Joana: In addition to the Valentina and Mediterrània designs carried out with Àlex, I really like the work we have done with the architect Benedetta Tagliabue. Not only because of the resulting products, but also for the beautiful friendship that was born from it. We have fun thinking, dreaming, sharing ideas. Now we are working on a very nice project for the church at Ferrara.
Alex: All them are singular and favourites in somehow. The curious point is that all them are important in my life… I can perfectly remind every step of a project, and in what personal moment I was during each project. Projects are kind of a ‘life map’ in my case.
Tell us about your new lighting designs, the Valentina and Mediterrània. Do the designs reference one another?
Joana: Both Valentina and Mediterrània come up from a common concept: a design that reminds us of the gentle and small oscillations that the marine currents leave on the shores of the Mediterranean.
The concept of the Valentina consists of a smooth head that draws a wavy outline around its perimeter, and its beauty is precisely what it hides, the part that remains below it. It is a soft lamp, which emits direct light downwards through a small polycarbonate diffuser. It is delicate and at the same time with a lot of light capacity, which makes it very versatile. The most important thing about the Valentina is the type of organic light it gives off, and it is interesting to see how it illuminates and illuminates itself at the same time.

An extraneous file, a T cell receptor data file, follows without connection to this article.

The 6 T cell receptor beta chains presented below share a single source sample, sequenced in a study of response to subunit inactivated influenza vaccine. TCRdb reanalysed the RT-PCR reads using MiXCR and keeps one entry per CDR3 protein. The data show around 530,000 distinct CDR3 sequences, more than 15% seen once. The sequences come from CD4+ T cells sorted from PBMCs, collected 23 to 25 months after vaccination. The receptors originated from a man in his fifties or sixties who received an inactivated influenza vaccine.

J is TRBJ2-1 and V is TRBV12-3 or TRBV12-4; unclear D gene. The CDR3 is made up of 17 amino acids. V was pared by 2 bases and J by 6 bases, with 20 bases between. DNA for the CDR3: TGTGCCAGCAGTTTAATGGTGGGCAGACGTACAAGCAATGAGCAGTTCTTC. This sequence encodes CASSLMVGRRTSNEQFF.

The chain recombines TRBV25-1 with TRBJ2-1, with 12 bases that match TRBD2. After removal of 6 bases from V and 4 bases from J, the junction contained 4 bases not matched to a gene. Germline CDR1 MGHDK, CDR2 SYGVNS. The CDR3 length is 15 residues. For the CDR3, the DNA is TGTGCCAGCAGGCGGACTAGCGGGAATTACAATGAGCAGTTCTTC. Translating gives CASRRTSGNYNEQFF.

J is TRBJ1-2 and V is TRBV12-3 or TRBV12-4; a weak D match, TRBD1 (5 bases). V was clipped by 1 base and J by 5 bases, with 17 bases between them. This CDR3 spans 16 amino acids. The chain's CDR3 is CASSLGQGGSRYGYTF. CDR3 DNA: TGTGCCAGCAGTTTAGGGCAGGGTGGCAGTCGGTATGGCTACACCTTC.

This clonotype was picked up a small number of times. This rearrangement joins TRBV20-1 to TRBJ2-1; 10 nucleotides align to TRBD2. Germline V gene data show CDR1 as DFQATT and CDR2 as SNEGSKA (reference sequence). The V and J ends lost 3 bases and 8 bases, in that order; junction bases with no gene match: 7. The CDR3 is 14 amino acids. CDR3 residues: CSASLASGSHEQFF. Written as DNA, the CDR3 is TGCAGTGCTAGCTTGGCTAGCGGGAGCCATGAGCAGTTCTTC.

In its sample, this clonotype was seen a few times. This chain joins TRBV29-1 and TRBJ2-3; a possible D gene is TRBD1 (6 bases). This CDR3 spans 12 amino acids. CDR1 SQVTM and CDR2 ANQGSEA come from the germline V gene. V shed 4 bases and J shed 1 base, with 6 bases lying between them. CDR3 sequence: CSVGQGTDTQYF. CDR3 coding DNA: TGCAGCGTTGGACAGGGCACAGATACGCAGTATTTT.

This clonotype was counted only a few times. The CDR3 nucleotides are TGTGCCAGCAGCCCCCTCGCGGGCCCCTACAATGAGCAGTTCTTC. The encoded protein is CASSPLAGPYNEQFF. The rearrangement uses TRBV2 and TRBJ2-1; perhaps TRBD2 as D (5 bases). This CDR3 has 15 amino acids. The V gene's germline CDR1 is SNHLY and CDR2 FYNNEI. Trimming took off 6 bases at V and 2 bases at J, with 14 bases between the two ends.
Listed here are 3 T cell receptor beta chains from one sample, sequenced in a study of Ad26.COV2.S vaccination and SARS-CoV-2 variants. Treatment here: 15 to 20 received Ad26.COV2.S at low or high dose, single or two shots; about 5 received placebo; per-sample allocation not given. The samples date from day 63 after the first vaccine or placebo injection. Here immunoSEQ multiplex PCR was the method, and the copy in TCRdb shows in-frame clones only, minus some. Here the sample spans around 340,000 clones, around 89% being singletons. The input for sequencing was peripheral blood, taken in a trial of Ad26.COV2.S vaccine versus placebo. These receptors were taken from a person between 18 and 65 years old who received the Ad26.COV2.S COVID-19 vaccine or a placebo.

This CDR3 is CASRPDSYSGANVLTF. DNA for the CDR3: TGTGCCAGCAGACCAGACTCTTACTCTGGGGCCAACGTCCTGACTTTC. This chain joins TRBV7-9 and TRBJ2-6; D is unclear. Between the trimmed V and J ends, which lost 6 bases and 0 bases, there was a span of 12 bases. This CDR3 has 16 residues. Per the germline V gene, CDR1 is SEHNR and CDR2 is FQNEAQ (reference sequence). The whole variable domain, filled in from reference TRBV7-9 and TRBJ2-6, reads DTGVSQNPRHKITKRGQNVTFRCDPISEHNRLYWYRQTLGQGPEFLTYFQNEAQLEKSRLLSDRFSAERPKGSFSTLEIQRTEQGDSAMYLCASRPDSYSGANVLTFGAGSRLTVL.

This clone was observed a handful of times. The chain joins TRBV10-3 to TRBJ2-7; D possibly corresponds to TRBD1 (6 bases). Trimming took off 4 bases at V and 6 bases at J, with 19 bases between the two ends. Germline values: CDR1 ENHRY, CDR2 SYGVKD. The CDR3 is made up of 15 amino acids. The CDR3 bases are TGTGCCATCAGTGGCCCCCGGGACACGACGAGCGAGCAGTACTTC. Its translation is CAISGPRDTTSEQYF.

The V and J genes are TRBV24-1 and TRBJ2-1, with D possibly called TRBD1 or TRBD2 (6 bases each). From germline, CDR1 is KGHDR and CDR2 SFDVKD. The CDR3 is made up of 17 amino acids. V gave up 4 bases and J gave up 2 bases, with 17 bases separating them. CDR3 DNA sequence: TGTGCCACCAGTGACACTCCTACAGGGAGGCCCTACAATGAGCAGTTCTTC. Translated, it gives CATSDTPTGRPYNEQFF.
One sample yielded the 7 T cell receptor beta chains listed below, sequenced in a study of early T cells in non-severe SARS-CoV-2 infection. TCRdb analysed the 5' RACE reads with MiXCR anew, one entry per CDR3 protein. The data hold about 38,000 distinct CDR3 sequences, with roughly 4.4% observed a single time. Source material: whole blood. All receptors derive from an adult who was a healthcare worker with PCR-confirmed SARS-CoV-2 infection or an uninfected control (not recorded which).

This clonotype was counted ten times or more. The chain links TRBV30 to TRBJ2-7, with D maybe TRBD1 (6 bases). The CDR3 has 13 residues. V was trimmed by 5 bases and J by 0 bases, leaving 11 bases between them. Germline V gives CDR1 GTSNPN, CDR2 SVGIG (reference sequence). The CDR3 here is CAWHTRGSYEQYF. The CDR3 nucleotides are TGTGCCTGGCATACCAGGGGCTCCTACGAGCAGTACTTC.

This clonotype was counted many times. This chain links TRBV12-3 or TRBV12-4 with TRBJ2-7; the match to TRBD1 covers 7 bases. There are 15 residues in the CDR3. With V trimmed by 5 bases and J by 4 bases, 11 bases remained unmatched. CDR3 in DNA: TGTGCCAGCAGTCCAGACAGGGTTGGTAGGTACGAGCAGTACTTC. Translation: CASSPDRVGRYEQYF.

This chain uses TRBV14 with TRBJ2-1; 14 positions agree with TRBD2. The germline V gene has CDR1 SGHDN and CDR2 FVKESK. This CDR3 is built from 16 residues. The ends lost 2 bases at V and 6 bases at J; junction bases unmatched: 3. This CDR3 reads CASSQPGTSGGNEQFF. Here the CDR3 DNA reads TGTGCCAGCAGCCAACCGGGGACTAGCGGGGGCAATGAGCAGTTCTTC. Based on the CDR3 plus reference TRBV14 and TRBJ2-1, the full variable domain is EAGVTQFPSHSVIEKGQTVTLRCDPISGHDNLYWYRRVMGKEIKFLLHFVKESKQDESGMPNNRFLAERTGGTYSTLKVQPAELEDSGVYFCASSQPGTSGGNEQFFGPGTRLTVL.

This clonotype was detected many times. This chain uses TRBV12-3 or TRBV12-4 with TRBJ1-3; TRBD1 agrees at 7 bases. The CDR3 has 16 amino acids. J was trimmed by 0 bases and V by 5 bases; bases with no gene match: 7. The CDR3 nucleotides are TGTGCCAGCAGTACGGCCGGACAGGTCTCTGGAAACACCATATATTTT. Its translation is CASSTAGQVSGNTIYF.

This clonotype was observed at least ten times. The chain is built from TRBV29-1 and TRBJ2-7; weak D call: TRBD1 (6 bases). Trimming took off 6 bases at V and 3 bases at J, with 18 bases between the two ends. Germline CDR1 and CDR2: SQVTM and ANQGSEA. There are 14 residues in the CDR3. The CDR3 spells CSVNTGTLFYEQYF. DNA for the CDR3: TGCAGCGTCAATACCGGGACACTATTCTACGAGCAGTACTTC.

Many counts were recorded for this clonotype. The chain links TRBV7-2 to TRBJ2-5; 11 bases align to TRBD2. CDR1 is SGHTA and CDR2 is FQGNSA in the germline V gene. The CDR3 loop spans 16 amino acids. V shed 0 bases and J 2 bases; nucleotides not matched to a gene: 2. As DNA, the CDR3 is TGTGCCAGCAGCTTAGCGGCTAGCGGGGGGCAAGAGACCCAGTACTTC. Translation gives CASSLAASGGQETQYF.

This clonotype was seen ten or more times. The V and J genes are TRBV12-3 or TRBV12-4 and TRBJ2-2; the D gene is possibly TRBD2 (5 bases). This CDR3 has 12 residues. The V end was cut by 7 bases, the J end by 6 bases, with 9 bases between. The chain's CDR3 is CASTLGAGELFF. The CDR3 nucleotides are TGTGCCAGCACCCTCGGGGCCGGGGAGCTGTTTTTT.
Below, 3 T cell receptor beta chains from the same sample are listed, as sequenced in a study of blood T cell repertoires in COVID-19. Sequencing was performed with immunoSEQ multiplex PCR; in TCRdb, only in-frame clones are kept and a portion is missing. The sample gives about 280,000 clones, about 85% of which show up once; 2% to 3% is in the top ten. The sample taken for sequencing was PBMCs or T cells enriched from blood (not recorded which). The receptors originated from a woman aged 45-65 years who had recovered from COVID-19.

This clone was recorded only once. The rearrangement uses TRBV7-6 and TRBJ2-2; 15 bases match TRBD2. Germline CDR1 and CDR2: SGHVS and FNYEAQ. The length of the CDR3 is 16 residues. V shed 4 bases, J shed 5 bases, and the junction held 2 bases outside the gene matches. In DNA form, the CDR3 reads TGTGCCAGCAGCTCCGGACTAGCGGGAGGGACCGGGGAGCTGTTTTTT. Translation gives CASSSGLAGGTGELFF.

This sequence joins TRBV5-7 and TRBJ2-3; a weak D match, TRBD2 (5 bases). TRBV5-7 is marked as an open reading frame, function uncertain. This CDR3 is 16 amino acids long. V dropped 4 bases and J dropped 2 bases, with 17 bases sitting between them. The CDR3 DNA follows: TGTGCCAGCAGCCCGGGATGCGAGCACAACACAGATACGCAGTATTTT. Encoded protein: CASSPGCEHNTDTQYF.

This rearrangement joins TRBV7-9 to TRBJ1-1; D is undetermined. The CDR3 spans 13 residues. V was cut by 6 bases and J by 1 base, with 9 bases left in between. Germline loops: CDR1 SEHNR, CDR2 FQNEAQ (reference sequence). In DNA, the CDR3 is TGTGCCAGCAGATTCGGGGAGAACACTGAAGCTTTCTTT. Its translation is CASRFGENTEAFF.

Mediterrània, on the other hand, is a lamp that, architecturally speaking, serenely participates in spaces. When it turns on, it gives off a feeling of natural light, soft and friendly. Undulating and serene like our sea, this lamp has the magic of looking different, depending on the time and place from which it is viewed.
Alex: Both Valentina, Mediterranea, and also Cornet, are special and pretty exciting for me.
These three collections are about a new light philosophy, based on biophilic geometry pattern and few organic light distribution, and atmosphere. Of course this lamp collections, all versions, are achieving perfect light functionality, but as said, all them have a few organic light distribution and helps creating a warm atmosphere in combination even with architectonic ‘perfect’ straight lines.
Were the processes different between these two designs?
Joana: Both processes were completely different because the Mediterrània is an artisan process. I liked the idea of looking for other ways to weave the shade, I wanted it to be lighter and soft, to give us volume without being visually heavy.
On the other hand, the Valentina is a lamp of small dimensions, made of injected aluminum. It is distinguished by its nuanced exterior finish, which enhances a color range in terracotta, olive green, light gray or black tones.
Alex, What do you mean by organic light distribution?